One of the main themes of this blog is food, and making absolutely fantastic food on a minimal budget.
I love making the kind of food most people would never consider making at home, and doing it for far less. What I’ve found over the years, is that no compromises are needed to save money AND eat ridiculously well!
Today we’re going to make one of my favorite “restaurant foods” that’s extremely popular here in the Pacific Northwest: A Vietnamese noodle soup called Pho (pronounced ‘fuh’).
Pho-get About It!
Unless you’re Vietnamese, you’ve probably never tried making Pho at home. If you’ve never tried Pho before…well, then you’re in for a treat!
But most people just head to the nearest noodle shop instead of making it themselves. Why?
When most people think about Pho, they think of that gigantic stock pot simmering for hours in the kitchen of a favorite Vietnamese restaurant.
It never seems to cross people’s mind that you can make Pho at home for half the cost of what restaurants charge.
Most people take one look at that gigantic stock pot and think “There’s no way I can make that. Pho-get about it!” Then they regularly pony-up the $8 – $10 for a steaming hot bowl of Vietnamese Pho.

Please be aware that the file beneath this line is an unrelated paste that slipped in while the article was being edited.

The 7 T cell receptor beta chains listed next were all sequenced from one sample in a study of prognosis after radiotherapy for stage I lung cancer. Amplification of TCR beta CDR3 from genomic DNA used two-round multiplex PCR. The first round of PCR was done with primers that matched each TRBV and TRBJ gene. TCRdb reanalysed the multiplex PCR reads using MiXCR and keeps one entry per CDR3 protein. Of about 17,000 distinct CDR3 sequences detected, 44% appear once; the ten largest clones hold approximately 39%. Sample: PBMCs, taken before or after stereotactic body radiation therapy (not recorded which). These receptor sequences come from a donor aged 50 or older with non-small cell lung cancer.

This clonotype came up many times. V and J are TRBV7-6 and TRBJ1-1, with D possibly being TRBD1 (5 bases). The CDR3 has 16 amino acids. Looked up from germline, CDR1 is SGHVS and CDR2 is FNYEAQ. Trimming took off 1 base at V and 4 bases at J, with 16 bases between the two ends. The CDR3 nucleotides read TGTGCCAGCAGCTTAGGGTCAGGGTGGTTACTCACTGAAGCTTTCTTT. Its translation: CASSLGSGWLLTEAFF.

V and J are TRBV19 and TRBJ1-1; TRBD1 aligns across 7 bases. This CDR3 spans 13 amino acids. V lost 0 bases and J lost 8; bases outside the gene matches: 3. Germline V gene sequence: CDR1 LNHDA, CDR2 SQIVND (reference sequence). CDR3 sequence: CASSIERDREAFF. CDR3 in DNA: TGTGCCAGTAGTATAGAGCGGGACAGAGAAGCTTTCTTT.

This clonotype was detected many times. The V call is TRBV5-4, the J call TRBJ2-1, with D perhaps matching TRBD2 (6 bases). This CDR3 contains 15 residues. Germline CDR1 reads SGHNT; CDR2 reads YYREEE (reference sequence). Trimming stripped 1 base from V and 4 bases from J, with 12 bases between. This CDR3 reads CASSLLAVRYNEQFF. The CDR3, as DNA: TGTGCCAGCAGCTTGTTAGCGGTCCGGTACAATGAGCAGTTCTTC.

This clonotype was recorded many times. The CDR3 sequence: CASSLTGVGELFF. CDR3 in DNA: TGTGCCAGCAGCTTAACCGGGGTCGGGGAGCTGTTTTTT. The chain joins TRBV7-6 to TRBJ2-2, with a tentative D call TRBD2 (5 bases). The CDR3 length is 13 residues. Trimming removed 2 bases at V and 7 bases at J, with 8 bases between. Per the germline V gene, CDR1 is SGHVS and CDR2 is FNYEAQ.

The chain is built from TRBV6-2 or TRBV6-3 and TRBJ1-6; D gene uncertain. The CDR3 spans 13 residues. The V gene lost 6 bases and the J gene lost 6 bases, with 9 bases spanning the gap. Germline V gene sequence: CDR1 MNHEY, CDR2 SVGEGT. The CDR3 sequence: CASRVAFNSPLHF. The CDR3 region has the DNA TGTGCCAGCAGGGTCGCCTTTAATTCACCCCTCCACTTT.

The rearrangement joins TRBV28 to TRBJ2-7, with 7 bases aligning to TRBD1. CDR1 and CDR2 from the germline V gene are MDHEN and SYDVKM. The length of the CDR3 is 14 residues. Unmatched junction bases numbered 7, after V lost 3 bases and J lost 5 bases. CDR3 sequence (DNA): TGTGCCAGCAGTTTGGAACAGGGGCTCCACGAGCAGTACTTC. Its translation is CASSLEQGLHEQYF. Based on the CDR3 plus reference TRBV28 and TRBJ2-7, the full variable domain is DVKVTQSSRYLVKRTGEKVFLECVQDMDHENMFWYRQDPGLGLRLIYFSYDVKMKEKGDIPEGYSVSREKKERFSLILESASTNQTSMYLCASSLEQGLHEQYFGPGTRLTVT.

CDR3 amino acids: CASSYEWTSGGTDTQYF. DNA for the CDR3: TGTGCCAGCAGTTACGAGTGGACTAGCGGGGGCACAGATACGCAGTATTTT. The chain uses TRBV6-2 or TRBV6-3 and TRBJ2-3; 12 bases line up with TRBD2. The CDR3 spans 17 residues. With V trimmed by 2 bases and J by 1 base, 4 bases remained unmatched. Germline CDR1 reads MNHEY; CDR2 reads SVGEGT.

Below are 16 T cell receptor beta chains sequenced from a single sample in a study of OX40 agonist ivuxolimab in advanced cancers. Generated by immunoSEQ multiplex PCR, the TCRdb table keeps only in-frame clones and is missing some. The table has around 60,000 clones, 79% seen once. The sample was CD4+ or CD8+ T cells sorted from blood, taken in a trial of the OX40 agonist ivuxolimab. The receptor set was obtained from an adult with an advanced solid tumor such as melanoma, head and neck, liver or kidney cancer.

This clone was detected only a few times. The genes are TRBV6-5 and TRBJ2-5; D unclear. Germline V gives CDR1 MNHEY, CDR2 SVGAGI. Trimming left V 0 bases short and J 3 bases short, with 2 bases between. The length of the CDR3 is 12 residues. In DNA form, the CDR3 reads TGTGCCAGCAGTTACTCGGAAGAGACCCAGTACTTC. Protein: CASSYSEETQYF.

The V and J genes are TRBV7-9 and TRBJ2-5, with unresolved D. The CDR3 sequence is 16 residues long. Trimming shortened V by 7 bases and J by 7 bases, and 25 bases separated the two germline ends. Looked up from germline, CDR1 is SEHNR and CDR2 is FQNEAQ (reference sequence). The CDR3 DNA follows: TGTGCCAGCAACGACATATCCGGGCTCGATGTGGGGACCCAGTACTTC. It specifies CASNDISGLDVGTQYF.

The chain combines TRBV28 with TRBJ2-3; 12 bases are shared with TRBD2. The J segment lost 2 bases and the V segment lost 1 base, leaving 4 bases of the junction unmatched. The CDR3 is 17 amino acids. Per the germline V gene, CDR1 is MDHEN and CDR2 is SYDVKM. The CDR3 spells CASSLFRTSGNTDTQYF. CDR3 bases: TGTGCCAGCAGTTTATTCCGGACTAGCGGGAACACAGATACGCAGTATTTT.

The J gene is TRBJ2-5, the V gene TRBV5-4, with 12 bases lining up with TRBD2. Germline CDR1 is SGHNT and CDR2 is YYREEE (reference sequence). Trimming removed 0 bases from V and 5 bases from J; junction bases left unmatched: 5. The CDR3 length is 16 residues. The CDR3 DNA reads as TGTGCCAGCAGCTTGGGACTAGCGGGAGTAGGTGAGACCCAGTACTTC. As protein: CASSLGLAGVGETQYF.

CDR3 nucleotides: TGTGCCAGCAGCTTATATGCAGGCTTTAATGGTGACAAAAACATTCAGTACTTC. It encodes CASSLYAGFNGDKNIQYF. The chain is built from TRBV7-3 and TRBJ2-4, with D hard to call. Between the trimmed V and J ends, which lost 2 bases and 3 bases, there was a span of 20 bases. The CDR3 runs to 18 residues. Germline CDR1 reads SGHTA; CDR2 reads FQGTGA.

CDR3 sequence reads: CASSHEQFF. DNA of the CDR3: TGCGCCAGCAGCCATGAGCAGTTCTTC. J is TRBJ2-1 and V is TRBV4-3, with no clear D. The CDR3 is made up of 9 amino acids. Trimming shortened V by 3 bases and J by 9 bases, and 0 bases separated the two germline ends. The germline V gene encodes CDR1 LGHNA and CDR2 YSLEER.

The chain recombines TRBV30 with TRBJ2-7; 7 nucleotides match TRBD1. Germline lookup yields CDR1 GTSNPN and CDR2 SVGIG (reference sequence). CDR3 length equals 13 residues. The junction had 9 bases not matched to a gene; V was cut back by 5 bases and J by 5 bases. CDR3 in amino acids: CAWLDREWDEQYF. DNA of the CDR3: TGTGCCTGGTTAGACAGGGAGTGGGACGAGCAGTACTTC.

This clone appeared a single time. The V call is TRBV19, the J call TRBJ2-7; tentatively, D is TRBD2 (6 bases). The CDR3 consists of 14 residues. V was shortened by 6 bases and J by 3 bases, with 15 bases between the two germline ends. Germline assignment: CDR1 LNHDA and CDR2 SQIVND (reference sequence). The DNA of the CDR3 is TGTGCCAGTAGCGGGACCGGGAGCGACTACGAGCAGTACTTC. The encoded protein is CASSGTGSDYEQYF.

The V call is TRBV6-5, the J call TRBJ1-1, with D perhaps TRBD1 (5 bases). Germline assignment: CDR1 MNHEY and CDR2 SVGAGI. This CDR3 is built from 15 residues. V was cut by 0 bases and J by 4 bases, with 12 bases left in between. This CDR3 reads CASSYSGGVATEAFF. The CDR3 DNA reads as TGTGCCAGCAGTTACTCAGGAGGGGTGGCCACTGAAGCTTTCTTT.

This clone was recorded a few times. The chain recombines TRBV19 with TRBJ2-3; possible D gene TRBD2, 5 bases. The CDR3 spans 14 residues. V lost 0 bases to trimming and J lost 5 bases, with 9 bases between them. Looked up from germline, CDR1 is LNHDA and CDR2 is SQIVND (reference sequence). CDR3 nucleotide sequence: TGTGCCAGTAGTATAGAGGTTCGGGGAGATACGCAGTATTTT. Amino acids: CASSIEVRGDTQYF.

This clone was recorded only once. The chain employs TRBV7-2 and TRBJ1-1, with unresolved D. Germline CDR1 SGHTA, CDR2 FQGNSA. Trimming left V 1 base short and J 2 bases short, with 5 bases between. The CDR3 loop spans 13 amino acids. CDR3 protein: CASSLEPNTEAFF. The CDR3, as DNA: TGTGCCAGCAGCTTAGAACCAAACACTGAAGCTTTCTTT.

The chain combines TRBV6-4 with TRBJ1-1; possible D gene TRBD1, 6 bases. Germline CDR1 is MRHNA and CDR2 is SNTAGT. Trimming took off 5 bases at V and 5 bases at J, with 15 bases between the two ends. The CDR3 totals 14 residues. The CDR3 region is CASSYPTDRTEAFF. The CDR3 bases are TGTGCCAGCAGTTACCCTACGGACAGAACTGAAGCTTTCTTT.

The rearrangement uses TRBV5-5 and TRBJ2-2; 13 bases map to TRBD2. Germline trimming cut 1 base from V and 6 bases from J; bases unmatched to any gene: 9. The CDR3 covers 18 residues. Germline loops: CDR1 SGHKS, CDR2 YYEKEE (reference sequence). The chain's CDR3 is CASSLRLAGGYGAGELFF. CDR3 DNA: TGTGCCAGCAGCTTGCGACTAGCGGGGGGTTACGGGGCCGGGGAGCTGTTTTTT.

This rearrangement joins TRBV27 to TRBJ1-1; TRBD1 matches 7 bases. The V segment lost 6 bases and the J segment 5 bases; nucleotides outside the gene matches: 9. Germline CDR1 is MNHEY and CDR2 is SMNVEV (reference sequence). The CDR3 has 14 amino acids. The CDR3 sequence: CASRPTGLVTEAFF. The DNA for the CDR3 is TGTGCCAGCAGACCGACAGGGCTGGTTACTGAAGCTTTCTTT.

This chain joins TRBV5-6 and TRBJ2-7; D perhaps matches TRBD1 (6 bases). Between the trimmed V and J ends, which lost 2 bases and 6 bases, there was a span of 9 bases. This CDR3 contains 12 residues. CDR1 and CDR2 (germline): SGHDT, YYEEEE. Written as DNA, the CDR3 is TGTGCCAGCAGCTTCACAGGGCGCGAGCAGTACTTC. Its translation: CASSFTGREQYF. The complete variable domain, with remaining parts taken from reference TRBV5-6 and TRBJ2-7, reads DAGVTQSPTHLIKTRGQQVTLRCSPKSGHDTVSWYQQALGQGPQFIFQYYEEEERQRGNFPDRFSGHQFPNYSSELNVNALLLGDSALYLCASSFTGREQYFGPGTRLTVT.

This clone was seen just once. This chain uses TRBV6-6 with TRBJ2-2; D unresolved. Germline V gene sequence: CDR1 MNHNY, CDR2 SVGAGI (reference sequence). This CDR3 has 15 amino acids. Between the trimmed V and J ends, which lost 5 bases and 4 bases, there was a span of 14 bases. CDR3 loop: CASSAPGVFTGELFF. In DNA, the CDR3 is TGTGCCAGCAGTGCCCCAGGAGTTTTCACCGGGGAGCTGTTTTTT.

But I’ve got good news: You can make it at home for half the cost (about $4 per serving), and it only takes one hour.
Does it end up tasting as good as “authentic” Pho? I think it tastes better than anything at a restaurant — Primarily because I can alter the mix of spices, saltiness, and sweetness to fit my personal taste. How could this possibly be true? Well, read on skeptical internet reader!
Today we’re going to make some fantastic Pho, and save ourselves some money! I will reveal my secrets, and inundate you with delectable photos…
Mr. Tako’s Chicken and Shrimp Pho
So this recipe originally started out as a personal challenge for myself.
Mrs. Tako loves Pho, but we hardly ever eat-out. I didn’t want her to feel deprived, so I challenged myself to make Pho at home that rivaled our local Vietnamese noodle shops.
I think I succeeded. We make this recipe once or twice a month now! Pho-real!
In most cases, the flavor of Pho starts with the soup. Pho is based on beef or chicken broth, and then spices are added to give the soup its wonderful flavor. The soup is subsequently paired with matching beef or chicken as a topping.